And then there is the whole bundle of ideas that the sufferings we endure, from natural disasters as well as by acts of human agency, are sent by God as punishments, and that by bodily fasting we in some degree expiate the sins of our First Parents; of the society surrounding us; of ourselves.
Yes; there are problems here about how we relate to the post-Christian world we live in. The hopes many Orthodox felt, that their Great and Holy Council would sort out for them the interface between Modernity and Tradition, were dashed.
But I wonder if the violent and extensive 'Bugnini' mishandling of the Liturgical Tradition which followed after Vatican II was really the best methodology for dealing with these problems. Professor Ratzinger came to doubt that it was.
Sacrosanctum Concilium tiptoed very nervously round Fasting (paras 109, 110, and especially 111). Despite the claim of Vatican II to be a 'Pastoral Council', its boldest intervention is its laughably timorous requirement that the Paschal Fast ("Good Friday and, iuxta opportunitatem, prolonged throughout Holy Saturday") should be observed (sacrum esto ... ubique celebrandum ...).
I am sure that PF and his roche are even now preparing strict regulations reinforced by blood-curdling responsa ad dubia regarding observance of this quite modest conciliar mandate! Roll them out, grammatical howlers in your Latin included!
It's less than six weeks until the Triduum!
Whether by intention or default the post - conciliar church has adopted Enlightenment individualism. So much practice identifying the Catholic community has gone: Latin liturgy,” fish on Friday”, Corpus Christi processions, replaced by individualism and choice. You don’t abstain but chose your penance; the liturgy is not fixed but full of choice ( for the celebrant =clericalism!); you make private individual devotions. Much of what binds us ( religion) and identifies us as a community has been jettisoned.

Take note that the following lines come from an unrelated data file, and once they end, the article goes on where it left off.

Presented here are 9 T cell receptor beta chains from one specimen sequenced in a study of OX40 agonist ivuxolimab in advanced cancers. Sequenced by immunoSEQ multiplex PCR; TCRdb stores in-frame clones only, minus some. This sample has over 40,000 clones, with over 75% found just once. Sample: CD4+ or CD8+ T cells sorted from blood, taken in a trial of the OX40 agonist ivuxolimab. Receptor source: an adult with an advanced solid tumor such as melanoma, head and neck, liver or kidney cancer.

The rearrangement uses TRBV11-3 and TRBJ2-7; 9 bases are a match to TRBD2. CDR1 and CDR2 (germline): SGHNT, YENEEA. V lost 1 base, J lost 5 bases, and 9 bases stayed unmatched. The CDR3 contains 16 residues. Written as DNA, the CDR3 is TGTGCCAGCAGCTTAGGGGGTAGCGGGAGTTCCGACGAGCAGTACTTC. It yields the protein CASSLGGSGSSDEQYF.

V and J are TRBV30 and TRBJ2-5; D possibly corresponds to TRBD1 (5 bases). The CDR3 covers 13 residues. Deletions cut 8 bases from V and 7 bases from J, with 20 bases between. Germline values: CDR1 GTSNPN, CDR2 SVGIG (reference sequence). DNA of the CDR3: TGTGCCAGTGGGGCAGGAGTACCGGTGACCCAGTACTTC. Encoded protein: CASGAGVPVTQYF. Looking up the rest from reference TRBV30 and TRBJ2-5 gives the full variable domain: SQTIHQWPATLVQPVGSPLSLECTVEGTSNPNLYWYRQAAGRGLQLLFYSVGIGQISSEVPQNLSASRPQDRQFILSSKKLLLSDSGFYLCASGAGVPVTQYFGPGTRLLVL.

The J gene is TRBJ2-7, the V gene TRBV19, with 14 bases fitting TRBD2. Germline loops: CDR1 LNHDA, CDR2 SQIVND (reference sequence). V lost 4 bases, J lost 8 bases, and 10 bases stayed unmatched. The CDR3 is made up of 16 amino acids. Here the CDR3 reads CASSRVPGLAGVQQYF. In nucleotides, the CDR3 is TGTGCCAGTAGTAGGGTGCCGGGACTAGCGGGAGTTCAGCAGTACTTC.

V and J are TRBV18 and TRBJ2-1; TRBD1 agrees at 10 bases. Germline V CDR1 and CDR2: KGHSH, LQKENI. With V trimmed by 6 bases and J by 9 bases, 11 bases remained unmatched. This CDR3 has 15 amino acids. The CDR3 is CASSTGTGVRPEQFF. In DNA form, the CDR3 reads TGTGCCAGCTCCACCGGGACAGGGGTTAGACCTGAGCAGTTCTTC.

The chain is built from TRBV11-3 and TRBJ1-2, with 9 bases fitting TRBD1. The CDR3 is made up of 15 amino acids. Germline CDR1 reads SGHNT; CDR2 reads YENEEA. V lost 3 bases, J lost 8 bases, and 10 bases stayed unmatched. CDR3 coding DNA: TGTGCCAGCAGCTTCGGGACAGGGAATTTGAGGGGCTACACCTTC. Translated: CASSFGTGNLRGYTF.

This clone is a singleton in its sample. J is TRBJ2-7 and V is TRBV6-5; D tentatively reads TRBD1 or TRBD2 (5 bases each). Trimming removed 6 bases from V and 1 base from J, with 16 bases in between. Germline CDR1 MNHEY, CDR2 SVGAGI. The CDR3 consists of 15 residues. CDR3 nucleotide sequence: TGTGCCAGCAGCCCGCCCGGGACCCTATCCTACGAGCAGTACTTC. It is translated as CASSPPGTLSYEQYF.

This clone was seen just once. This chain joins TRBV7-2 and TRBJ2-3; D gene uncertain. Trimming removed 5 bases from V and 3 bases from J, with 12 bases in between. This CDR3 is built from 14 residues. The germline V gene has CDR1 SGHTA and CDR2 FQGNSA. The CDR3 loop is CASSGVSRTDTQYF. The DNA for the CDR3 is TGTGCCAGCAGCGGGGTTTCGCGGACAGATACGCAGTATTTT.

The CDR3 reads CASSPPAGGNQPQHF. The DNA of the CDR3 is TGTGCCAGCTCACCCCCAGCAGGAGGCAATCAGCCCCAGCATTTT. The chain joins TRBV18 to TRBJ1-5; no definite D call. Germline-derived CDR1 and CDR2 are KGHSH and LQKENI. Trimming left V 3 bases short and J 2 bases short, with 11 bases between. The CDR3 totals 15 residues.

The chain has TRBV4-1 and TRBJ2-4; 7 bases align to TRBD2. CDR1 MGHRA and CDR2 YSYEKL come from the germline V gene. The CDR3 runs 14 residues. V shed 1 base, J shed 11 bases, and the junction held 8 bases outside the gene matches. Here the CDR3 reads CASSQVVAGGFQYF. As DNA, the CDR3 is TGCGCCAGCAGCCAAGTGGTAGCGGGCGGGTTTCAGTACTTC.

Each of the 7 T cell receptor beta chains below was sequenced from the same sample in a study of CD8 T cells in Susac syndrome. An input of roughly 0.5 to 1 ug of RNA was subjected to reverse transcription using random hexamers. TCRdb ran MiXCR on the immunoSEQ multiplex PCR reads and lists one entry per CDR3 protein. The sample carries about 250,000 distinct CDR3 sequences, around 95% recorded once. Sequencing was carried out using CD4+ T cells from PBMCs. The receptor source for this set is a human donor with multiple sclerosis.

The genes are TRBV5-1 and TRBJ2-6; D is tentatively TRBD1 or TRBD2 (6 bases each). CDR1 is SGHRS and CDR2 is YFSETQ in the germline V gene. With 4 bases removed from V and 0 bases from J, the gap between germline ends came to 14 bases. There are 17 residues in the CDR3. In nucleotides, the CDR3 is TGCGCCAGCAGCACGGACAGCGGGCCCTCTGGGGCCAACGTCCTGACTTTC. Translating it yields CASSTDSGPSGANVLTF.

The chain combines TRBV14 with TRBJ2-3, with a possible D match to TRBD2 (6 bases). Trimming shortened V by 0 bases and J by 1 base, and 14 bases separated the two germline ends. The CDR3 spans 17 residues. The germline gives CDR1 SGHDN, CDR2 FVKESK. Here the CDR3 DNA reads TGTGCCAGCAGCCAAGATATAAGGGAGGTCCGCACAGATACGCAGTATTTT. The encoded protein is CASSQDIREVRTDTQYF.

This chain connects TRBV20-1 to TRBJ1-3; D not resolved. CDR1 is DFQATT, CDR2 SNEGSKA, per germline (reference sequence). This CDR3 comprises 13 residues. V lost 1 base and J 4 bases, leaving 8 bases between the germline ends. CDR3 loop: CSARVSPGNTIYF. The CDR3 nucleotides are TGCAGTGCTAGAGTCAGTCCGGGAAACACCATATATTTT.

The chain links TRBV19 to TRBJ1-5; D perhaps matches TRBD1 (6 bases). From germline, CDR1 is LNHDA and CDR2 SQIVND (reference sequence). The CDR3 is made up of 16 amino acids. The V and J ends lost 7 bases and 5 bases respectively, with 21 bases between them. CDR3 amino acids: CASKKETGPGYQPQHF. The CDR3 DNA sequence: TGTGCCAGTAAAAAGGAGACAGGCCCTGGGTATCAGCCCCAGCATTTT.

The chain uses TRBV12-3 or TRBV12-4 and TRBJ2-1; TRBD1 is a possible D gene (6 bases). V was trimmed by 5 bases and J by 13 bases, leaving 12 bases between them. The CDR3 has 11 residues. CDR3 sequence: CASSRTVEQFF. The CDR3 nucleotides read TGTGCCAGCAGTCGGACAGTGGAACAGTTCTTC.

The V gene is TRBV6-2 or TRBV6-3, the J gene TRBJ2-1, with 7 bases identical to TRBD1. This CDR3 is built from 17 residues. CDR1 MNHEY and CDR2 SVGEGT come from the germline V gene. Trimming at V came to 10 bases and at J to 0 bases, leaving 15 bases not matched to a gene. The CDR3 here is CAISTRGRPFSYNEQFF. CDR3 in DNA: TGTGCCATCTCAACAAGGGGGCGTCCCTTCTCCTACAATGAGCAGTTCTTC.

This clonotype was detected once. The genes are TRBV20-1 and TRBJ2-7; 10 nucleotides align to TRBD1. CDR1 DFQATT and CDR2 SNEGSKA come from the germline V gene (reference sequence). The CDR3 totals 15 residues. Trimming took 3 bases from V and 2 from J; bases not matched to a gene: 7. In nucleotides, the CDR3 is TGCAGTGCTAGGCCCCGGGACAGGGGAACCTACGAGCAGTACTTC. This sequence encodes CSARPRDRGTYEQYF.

After a lapse of nearly two years, I was delighted to find the holy water stoops at the church door filled once again. However, some people seemed chary of using them, 'because of Corvid.' Perhaps next Sunday they could bring a pair of marigold gloves to ensure their safety?
Apparently the usual practice for Ramadan is to stay awake all night eating and drinking to repletion, and then to spend the daytime stuffed and possibly sleeping.
Ramadan is also famous in the Muslim world for all sorts of traffic accidents, during the daytime.
This is not what all Muslims who live in the Western world do, but I gather it's pretty normal to gain weight during the month of fasting.
Shrug. I can't really say much about fasting, because I faint, get headaches, throw up, find myself unable to think, and so on, unless I maintain the same schedule as the rest of the year. And since I'm a cook, and also do vigorous physical work that includes heavy lifting, St. Alphonsus Liguori says I can do that for both medical and work reasons.